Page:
reenactment notes
The whole notion of cloning and recombinant gene-splicing is exactly why reenactment architecture is the new paradigm for the next millennium. I was also thinking that reenactment architectures are primarily metabolic, yet, like the Renaissance, reenactment is sometimes closely associated with assimilation. Moreover, the pyramids in that they represent mountains are reenactment architecture, but here it is extreme architecture as well. So reenactment architecture premeates all the various modes of the imagination, however, the operational type of reenactment architecture now/today is the metabolic reenactment.

getting schizophrenia + architectures done completely
…I do want the exhibit to manifest schizophrenia, architectures, and the metabolic.

interview 2.1a
My initial note writing on the Ichnographia began in late 1995, at the tail-end of my intensive one year of Timepiece of Humanity note writing. Early on I saw Piranesi as both an assimilating designer and as a metabolic designer. My continued research/discoveries have already well established the metabolic in Piranesi's designs. Piranesi is a foremost metabolic architect, but Michelangelo is not only an earlier metabolic architect, he may well the the best ever. Schinkel, Le Corbusier, and Stirling also produced good metabolic buildings/designs.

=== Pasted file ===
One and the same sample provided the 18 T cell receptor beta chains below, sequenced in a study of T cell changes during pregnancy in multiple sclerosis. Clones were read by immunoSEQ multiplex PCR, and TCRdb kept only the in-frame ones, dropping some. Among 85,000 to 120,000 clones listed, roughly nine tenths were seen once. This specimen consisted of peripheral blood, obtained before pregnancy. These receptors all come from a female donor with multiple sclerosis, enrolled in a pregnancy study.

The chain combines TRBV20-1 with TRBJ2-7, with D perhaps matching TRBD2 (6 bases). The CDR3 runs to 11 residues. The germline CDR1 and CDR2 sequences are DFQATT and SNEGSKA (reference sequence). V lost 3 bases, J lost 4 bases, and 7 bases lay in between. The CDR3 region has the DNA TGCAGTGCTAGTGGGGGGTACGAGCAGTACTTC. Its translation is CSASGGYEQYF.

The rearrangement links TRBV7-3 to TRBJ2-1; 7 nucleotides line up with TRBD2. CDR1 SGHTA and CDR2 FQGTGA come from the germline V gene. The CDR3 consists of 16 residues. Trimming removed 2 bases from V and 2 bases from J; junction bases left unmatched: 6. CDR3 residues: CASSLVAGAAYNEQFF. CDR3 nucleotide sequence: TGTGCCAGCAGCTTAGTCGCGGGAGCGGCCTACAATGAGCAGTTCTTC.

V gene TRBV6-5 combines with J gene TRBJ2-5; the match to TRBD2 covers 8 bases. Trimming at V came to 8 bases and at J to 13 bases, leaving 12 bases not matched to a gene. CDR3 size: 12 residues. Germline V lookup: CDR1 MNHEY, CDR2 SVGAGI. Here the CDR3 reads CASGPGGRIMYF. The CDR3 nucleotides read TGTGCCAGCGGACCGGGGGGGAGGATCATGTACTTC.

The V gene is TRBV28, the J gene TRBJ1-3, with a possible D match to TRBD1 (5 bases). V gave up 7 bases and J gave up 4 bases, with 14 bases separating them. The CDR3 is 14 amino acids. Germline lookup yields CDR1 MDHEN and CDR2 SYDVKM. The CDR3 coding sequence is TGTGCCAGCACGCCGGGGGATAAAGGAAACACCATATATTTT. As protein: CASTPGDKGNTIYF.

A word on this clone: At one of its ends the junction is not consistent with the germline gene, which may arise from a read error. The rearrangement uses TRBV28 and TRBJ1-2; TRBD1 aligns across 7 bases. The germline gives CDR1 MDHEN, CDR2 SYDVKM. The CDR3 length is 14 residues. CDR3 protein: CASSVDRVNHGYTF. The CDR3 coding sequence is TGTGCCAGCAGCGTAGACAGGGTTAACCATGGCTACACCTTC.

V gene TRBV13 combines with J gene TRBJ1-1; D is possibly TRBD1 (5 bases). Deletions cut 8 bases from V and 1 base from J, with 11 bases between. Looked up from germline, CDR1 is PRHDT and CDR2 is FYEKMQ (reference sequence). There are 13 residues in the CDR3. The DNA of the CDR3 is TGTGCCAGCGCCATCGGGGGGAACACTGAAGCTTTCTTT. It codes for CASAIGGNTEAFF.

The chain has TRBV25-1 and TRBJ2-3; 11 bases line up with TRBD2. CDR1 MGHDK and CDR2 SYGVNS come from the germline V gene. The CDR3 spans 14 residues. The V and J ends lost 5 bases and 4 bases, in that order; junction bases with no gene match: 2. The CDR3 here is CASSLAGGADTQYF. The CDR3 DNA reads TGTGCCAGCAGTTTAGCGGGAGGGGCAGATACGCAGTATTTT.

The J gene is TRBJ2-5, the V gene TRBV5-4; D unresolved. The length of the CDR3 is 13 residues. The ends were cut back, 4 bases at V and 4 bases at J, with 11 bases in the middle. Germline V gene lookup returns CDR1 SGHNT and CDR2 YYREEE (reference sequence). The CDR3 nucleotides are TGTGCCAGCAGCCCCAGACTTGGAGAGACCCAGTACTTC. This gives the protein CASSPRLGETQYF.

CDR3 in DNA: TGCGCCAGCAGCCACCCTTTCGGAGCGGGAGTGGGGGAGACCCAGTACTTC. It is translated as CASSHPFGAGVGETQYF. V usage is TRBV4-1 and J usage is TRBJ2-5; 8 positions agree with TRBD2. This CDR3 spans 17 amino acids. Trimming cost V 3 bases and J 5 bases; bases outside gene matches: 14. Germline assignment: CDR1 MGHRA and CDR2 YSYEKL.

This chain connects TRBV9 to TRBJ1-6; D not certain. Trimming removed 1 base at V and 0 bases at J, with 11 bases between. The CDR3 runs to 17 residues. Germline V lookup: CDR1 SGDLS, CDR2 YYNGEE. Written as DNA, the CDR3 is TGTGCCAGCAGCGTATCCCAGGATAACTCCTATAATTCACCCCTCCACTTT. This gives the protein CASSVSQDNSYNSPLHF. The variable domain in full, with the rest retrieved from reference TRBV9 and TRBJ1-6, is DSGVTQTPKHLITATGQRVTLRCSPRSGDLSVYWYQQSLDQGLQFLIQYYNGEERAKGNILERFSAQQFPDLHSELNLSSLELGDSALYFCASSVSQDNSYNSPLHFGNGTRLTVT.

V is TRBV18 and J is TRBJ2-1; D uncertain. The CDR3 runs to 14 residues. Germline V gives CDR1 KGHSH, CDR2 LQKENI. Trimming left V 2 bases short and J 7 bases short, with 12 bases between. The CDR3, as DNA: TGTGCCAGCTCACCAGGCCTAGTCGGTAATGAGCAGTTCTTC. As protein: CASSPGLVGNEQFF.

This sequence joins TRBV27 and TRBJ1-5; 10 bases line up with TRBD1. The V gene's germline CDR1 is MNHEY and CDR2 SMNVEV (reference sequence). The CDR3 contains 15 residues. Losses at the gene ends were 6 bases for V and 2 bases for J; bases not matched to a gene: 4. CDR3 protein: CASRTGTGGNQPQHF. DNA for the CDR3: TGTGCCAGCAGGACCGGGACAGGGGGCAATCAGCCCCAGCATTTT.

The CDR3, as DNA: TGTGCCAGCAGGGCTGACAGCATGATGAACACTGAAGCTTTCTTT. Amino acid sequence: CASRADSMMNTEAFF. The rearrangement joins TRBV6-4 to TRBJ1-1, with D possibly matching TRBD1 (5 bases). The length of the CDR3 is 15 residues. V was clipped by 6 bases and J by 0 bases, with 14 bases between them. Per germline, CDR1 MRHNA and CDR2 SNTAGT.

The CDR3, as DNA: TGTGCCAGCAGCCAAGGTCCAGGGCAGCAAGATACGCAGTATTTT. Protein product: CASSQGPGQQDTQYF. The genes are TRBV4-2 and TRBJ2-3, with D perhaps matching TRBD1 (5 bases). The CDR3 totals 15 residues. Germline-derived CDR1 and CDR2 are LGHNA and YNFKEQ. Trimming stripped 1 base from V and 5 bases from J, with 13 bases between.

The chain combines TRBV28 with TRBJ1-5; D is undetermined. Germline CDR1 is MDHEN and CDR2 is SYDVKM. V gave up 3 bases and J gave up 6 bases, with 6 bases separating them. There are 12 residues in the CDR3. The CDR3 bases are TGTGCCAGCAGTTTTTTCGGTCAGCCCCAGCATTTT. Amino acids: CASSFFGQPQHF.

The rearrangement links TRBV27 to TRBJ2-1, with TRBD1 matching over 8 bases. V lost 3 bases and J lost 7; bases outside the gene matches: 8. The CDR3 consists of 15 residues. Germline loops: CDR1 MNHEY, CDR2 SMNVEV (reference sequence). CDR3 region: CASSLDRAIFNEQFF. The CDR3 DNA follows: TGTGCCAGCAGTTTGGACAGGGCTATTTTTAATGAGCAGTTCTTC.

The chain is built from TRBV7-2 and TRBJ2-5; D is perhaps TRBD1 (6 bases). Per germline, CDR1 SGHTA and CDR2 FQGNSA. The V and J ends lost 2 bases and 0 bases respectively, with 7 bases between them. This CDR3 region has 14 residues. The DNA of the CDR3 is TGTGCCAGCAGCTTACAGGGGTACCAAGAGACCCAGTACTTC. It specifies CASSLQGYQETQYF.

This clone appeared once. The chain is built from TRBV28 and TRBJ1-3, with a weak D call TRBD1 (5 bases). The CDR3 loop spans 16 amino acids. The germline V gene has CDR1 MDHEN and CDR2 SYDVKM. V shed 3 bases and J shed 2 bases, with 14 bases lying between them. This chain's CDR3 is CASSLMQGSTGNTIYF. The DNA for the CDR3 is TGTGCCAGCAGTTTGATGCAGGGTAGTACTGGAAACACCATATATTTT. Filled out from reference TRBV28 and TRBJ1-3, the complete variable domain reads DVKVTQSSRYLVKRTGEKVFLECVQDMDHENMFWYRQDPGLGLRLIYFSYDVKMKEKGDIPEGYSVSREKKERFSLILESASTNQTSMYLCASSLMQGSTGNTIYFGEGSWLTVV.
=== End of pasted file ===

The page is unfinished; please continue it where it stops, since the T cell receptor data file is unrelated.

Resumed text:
interview 2.1ab
Metabolic architecture employs/reflects a dual creative-destructive process.
A metabolic architect is one who simultaneously creates and destroys while he or she designs.
Only some of my work is (clearly) metabolic.

back to uncertainty and apathy
…oddball arris/cad drawings, renderings, building collages to accompany the ‘theorizing the metabolic’ text. In fact, the images will represent the metabolic as much as the text does. In a related manner, maison millemnnium should take on metabolic characteristics as well--begin distorting the individual buildings as well as adding new collaged elements. It might be interesting to ultimately combine a very much distorted maison millennium with Lauf Haus der Kunst.

Re: the more real Piranesi-effect
As to the Campo Marzio and the metabolic, see Eros et Thanatos Ichnographia Campi Martii.

…reenactment architectures, metabolic urbanism, aqueous architecture, women architects.

….you definitely have a point about their being a metabolic twist to what Tafuri and I learn from the Piranesi’s Ichnographia Campus Martius respectively;